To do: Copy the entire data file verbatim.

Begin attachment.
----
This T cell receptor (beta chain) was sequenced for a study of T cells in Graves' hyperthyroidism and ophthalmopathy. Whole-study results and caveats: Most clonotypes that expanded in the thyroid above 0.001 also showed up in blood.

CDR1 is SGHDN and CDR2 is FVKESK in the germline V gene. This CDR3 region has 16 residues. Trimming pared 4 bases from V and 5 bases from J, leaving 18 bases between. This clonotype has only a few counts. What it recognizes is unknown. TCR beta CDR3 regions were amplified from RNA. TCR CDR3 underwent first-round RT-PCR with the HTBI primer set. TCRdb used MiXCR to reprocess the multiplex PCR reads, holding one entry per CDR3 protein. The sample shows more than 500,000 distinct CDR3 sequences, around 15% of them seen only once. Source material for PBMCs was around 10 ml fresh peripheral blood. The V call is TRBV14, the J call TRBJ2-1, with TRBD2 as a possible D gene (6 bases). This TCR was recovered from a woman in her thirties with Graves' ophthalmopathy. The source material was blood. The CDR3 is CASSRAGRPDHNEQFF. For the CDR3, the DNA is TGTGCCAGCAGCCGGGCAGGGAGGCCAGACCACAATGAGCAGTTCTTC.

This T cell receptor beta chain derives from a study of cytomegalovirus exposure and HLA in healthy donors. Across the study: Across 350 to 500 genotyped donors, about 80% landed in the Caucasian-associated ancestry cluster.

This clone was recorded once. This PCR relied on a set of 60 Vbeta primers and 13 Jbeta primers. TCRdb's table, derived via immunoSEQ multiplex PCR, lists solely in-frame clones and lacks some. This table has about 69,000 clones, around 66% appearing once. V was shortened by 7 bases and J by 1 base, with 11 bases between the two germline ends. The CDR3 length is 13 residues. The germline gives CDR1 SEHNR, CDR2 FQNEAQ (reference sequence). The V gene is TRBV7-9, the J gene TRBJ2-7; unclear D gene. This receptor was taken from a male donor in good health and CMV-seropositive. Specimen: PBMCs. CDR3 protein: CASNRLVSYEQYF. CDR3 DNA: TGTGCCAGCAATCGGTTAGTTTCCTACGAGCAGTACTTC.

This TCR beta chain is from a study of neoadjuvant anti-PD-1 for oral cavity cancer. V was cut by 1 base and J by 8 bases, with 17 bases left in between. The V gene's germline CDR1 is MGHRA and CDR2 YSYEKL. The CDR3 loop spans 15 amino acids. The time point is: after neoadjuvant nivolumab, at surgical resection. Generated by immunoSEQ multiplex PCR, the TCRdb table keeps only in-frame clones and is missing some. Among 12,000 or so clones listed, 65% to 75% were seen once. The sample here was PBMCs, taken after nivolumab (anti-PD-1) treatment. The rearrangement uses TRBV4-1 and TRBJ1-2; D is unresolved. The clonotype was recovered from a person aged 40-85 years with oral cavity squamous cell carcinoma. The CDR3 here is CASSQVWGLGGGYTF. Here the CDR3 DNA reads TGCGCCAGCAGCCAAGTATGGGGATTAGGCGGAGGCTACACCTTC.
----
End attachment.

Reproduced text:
This T cell receptor (beta chain) was sequenced for a study of T cells in Graves' hyperthyroidism and ophthalmopathy. Whole-study results and caveats: Most clonotypes that expanded in the thyroid above 0.001 also showed up in blood.

CDR1 is SGHDN and CDR2 is FVKESK in the germline V gene. This CDR3 region has 16 residues. Trimming pared 4 bases from V and 5 bases from J, leaving 18 bases between. This clonotype has only a few counts. What it recognizes is unknown. TCR beta CDR3 regions were amplified from RNA. TCR CDR3 underwent first-round RT-PCR with the HTBI primer set. TCRdb used MiXCR to reprocess the multiplex PCR reads, holding one entry per CDR3 protein. The sample shows more than 500,000 distinct CDR3 sequences, around 15% of them seen only once. Source material for PBMCs was around 10 ml fresh peripheral blood. The V call is TRBV14, the J call TRBJ2-1, with TRBD2 as a possible D gene (6 bases). This TCR was recovered from a woman in her thirties with Graves' ophthalmopathy. The source material was blood. The CDR3 is CASSRAGRPDHNEQFF. For the CDR3, the DNA is TGTGCCAGCAGCCGGGCAGGGAGGCCAGACCACAATGAGCAGTTCTTC.

This T cell receptor beta chain derives from a study of cytomegalovirus exposure and HLA in healthy donors. Across the study: Across 350 to 500 genotyped donors, about 80% landed in the Caucasian-associated ancestry cluster.

This clone was recorded once. This PCR relied on a set of 60 Vbeta primers and 13 Jbeta primers. TCRdb's table, derived via immunoSEQ multiplex PCR, lists solely in-frame clones and lacks some. This table has about 69,000 clones, around 66% appearing once. V was shortened by 7 bases and J by 1 base, with 11 bases between the two germline ends. The CDR3 length is 13 residues. The germline gives CDR1 SEHNR, CDR2 FQNEAQ (reference sequence). The V gene is TRBV7-9, the J gene TRBJ2-7; unclear D gene. This receptor was taken from a male donor in good health and CMV-seropositive. Specimen: PBMCs. CDR3 protein: CASNRLVSYEQYF. CDR3 DNA: TGTGCCAGCAATCGGTTAGTTTCCTACGAGCAGTACTTC.

This TCR beta chain is from a study of neoadjuvant anti-PD-1 for oral cavity cancer. V was cut by 1 base and J by 8 bases, with 17 bases left in between. The V gene's germline CDR1 is MGHRA and CDR2 YSYEKL. The CDR3 loop spans 15 amino acids. The time point is: after neoadjuvant nivolumab, at surgical resection. Generated by immunoSEQ multiplex PCR, the TCRdb table keeps only in-frame clones and is missing some. Among 12,000 or so clones listed, 65% to 75% were seen once. The sample here was PBMCs, taken after nivolumab (anti-PD-1) treatment. The rearrangement uses TRBV4-1 and TRBJ1-2; D is unresolved. The clonotype was recovered from a person aged 40-85 years with oral cavity squamous cell carcinoma. The CDR3 here is CASSQVWGLGGGYTF. Here the CDR3 DNA reads TGCGCCAGCAGCCAAGTATGGGGATTAGGCGGAGGCTACACCTTC.